The experience of the game varies from character to character. For example, some areas can only be accessed by characters that can travel across space and even across dimensions. Inactive or “retired” heroes and villains might make a comeback. Playing an anti-hero can be extremely challenging since they tend to alienate all other heroes and building relationships is next to impossible. Developing relationships is a trial and error process that requires you to approach different characters in different ways. The intensity of your approach, the personalities in question, all of that needs to be taken into account.

CBHCombatScreen.jpg

Like I said at the beginning, the editor is powerful and flexible, allowing you to create almost anything. Medieval swords and sorcery setting, a futuristic space setting, alternate dimensions, a typical city setting and even a combination of all of the above (and certainly much more) can be easily created, as long as you put in the time. I am sure dozens upon dozens of awesome mods will be available in the next few weeks.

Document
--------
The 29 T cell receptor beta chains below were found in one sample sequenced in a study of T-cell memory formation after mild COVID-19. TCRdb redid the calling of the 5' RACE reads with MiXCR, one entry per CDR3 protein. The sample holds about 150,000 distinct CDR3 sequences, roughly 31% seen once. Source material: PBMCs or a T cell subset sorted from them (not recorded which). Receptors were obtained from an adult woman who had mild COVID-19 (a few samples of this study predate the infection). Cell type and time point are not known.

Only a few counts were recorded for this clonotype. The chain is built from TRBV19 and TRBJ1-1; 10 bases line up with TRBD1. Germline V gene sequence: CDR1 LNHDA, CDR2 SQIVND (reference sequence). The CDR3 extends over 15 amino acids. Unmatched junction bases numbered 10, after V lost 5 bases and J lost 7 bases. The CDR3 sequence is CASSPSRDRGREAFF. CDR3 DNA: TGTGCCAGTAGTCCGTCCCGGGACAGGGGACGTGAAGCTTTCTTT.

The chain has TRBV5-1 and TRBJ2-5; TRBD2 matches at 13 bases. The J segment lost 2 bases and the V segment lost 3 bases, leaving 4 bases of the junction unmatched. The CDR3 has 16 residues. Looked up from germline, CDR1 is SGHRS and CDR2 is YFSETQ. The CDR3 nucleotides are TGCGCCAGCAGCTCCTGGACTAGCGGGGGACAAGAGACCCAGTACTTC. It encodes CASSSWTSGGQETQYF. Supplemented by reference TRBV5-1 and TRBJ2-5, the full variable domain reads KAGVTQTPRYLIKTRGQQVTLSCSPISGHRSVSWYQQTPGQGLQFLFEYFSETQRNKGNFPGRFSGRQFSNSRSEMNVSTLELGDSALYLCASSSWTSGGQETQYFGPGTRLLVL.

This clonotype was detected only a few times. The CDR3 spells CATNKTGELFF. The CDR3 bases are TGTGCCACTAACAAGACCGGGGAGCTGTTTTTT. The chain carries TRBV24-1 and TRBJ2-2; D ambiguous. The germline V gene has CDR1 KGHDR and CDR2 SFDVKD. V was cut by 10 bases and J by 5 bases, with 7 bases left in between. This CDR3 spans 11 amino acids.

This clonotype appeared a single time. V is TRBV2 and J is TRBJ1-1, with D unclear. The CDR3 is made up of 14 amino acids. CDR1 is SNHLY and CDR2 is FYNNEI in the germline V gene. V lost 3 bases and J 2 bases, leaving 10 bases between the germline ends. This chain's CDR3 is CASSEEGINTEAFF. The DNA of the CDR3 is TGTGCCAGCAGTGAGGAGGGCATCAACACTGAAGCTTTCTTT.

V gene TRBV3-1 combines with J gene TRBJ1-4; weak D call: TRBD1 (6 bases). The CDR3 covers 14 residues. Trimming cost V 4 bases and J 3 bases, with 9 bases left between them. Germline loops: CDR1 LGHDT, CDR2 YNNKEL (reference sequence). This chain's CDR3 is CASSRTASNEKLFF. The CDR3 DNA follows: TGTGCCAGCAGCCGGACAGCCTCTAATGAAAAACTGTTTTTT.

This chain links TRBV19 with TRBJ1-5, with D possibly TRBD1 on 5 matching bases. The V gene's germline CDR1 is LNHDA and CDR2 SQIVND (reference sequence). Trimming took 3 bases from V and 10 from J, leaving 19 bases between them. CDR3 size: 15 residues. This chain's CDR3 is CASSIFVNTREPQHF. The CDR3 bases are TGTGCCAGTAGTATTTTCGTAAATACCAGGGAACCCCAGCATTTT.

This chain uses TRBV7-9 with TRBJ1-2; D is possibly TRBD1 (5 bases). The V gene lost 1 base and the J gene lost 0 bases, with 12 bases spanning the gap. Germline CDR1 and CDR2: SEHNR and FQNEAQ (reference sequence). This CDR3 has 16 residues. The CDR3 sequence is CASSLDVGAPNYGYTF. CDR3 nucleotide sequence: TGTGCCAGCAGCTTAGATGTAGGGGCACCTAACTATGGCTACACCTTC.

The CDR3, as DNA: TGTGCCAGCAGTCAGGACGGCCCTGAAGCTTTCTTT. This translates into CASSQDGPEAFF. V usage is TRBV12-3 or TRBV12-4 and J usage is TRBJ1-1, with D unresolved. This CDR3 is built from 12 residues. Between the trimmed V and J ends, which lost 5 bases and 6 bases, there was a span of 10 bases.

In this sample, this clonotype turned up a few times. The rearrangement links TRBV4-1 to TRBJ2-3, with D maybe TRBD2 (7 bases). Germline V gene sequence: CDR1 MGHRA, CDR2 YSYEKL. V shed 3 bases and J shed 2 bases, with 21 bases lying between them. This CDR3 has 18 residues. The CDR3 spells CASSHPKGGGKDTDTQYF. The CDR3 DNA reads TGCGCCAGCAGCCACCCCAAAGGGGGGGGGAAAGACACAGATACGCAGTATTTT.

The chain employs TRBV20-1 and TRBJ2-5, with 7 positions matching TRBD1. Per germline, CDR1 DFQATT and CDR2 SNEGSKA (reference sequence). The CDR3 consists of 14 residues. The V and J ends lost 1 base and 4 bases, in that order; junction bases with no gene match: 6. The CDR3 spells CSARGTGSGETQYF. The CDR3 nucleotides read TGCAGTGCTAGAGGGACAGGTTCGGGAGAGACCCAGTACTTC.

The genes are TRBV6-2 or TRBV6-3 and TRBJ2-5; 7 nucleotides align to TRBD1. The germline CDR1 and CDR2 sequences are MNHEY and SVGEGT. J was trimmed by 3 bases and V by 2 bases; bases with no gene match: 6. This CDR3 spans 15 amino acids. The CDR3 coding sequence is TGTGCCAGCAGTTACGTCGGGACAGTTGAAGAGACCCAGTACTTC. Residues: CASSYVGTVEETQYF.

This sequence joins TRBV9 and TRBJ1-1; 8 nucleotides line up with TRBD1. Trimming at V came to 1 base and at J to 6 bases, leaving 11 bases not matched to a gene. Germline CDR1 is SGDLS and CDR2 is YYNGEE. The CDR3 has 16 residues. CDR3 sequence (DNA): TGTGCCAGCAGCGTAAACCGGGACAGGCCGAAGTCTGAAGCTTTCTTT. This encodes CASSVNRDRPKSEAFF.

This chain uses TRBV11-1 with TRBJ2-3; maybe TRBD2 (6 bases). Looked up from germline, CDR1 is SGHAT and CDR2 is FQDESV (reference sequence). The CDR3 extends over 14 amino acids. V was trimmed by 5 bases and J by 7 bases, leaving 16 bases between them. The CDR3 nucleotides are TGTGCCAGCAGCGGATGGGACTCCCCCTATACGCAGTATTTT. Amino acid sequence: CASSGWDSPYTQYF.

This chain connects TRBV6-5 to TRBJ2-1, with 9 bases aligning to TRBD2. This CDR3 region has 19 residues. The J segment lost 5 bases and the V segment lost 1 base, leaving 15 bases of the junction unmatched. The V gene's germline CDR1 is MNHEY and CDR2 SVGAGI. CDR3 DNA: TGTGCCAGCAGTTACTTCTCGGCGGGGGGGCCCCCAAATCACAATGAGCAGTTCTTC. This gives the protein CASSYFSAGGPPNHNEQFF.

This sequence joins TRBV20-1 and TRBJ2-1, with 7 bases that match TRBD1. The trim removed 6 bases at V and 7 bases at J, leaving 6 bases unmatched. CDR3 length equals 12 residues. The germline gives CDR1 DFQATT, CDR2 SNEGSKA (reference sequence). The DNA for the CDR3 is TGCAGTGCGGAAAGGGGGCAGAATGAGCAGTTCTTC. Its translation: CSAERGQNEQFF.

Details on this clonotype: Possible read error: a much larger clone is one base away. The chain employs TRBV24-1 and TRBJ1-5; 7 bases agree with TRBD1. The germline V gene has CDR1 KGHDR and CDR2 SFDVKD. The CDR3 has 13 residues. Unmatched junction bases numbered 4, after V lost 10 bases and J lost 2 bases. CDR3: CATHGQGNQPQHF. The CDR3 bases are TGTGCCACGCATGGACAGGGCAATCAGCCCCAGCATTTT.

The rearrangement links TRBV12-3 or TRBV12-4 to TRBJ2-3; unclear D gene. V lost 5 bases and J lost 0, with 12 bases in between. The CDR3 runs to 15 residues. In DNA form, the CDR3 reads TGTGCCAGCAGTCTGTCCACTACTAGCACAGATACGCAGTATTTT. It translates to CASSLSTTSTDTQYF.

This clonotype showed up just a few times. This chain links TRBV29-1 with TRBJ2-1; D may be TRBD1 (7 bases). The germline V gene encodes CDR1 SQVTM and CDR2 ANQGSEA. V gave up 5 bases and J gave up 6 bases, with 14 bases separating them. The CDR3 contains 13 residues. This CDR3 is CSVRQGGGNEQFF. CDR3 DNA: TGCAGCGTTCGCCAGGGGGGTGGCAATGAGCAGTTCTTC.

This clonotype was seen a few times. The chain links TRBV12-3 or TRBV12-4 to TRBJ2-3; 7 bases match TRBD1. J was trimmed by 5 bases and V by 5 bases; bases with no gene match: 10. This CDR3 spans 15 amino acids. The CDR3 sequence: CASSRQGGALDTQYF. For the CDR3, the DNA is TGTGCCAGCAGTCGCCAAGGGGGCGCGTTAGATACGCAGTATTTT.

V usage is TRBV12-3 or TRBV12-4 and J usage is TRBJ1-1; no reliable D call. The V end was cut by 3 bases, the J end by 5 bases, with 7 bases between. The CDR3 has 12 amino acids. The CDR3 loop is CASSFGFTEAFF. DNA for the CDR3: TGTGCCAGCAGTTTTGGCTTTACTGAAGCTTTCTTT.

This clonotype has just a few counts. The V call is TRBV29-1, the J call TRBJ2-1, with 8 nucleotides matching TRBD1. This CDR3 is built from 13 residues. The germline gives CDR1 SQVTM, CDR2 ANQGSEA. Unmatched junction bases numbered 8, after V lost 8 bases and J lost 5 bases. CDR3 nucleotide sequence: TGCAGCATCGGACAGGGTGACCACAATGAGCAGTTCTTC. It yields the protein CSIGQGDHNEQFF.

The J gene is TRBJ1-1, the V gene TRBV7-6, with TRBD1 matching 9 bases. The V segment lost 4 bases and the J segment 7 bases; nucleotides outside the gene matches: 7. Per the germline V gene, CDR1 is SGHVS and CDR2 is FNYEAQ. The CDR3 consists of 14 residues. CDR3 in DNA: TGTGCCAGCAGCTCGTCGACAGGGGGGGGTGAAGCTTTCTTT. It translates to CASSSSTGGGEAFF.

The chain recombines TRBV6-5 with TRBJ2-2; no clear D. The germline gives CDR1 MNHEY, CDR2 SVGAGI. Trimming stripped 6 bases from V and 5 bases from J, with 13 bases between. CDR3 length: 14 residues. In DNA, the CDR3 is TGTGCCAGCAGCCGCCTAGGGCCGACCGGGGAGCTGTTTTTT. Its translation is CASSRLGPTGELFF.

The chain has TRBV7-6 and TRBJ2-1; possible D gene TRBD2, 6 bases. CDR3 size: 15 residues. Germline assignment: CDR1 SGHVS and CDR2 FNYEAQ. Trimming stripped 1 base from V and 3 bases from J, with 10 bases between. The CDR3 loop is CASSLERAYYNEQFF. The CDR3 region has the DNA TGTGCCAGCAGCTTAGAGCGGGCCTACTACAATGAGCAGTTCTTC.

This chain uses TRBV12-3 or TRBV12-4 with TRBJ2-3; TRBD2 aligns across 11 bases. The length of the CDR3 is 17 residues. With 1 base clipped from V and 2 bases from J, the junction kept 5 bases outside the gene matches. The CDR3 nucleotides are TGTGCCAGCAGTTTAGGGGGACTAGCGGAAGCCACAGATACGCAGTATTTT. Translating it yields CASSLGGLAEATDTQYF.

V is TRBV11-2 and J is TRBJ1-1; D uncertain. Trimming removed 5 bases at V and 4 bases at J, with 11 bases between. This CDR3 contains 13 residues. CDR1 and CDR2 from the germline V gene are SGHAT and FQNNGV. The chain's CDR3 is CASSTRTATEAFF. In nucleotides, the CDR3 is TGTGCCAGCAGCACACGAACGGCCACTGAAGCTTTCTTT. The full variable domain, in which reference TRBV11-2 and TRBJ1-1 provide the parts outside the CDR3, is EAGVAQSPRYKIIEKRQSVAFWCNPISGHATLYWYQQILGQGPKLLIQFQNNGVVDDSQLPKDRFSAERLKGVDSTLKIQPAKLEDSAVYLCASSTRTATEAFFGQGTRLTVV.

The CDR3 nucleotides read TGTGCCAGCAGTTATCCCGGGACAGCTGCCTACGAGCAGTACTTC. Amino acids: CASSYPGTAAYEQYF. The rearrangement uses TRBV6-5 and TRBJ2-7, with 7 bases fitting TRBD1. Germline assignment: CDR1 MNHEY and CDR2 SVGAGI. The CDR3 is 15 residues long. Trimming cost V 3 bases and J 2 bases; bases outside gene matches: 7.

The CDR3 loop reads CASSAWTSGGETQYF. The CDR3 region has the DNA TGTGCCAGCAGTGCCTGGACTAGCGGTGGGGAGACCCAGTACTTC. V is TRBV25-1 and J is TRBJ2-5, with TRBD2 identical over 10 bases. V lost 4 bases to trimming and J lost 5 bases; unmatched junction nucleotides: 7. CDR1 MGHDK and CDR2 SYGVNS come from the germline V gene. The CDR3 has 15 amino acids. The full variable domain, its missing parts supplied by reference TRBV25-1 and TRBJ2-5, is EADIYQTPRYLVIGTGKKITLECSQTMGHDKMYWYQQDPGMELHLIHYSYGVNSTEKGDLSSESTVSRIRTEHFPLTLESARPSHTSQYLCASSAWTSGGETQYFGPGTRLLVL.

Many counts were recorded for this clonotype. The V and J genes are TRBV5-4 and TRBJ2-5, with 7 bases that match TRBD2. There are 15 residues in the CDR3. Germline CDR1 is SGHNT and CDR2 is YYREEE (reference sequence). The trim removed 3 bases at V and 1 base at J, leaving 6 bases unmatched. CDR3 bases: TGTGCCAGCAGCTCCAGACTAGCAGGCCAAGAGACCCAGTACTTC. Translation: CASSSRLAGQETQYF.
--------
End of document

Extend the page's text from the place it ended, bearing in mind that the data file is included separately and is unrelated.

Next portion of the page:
However, the game is not perfect. There is no multiplayer, which would have given the game a whole new dimension. You can’t play as a villain. The biggest one to me has to be that the game eventually ends. I mean, it can go on forever, but eventually when you hit maximum popularity and have beaten everyone there is nothing left to do but start over with a new character or in a new mod. Games like TEW and WMMA would run forever (as a matter of fact, I have a WMMA game that has lasted me 25 in-game years) but that’s almost impossible to do with CBH. I guess that’s OK, since you have over 100 potential characters to play as in the default data and that number will likely be 10 times over when all the mods come out.

Comic Book Hero: The Greatest Cape is not for everyone, but fans of text-based games, comics, super heroes and RPG’s (and even tabletop games like D & D) will love it. The editor is incredibly powerful and flexible, the combat system feels satisfying and more importantly, it is easy to learn and fun to play. GreyDog and Adam Ryland have done it again: Comic Book Hero is a winner.

Pros:

-Fun combat

-Lots of characters to play as

-Incredible editor/mod tools

-Well-crafted universe

-Highly replayable

Cons:

-Can’t play as the villain

-No Multiplayer

Final Score: 8.5/10